# 11.5. Multiple Assignment with Dictionaries¶

By combining `items`, tuple assignment, and `for`, you can make a nice code pattern for traversing the keys and values of a dictionary in a single loop:

```for key, val in list(d.items()):
print(val, key)
```

This loop has two iteration variables because `items` returns a list of tuples and `key, val` is a tuple assignment that successively iterates through each of the key-value pairs in the dictionary.

For each iteration through the loop, both `key` and `value` are advanced to the next key-value pair in the dictionary (still in hash order).

The output of this loop is:

```10 a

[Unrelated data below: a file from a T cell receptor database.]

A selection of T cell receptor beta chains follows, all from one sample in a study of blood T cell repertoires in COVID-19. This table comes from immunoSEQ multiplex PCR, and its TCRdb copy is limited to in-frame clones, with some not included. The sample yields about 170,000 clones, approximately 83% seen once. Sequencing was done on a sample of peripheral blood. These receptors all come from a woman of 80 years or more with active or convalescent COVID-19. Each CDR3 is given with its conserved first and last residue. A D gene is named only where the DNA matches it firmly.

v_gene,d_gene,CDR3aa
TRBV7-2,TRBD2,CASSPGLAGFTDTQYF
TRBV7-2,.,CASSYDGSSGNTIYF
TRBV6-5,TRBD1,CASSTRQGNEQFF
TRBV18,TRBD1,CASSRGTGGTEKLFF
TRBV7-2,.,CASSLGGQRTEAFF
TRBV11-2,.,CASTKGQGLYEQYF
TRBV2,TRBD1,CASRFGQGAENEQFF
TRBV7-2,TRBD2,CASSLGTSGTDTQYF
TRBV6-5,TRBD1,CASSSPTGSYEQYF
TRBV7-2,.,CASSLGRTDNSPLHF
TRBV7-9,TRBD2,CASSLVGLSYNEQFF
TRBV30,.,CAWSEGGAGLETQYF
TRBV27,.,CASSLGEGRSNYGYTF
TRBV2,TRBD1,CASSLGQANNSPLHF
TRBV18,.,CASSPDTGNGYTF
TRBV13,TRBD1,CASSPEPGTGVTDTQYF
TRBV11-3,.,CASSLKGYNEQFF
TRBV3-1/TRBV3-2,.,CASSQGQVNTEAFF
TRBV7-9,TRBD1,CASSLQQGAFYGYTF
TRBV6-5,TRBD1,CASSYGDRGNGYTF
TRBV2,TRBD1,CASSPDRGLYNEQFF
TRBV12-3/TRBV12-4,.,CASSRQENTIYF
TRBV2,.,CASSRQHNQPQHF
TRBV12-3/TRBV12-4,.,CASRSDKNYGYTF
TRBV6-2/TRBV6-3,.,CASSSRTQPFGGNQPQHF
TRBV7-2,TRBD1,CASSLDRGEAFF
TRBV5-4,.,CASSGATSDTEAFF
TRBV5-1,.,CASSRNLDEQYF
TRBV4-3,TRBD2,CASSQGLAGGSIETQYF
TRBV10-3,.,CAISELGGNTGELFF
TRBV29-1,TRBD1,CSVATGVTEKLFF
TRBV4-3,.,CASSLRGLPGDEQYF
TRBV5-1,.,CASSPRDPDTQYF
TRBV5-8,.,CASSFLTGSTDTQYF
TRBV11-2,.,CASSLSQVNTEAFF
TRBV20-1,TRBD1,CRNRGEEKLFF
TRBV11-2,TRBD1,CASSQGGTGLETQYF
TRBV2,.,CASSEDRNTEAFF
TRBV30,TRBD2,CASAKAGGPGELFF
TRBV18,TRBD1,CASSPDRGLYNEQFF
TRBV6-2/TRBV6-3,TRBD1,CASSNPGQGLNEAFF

22 c
1 b
```

Again, it is in hash key order (i.e., no particular order).

If we combine these two techniques, we can print out the contents of a dictionary sorted by the value stored in each key-value pair.

To do this, we first make a list of tuples where each tuple is `(value, key)`. The `items` method would give us a list of `(key, value)` tuples, but this time we want to sort by value, not key. Once we have constructed the list with the value-key tuples, it is a simple matter to sort the list in reverse order and print out the new, sorted list.

By carefully constructing the list of tuples so that the value is the first element of each tuple and the key is the second element, we can sort our dictionary contents by value.

Construct a block of code to iterate through the items in dictionary d and print out its key-value pairs.

Write code to create a list called ‘lst’ and add the key-value pairs of dictionary d to list lst as tuples. Sort list lst by the values in descending order.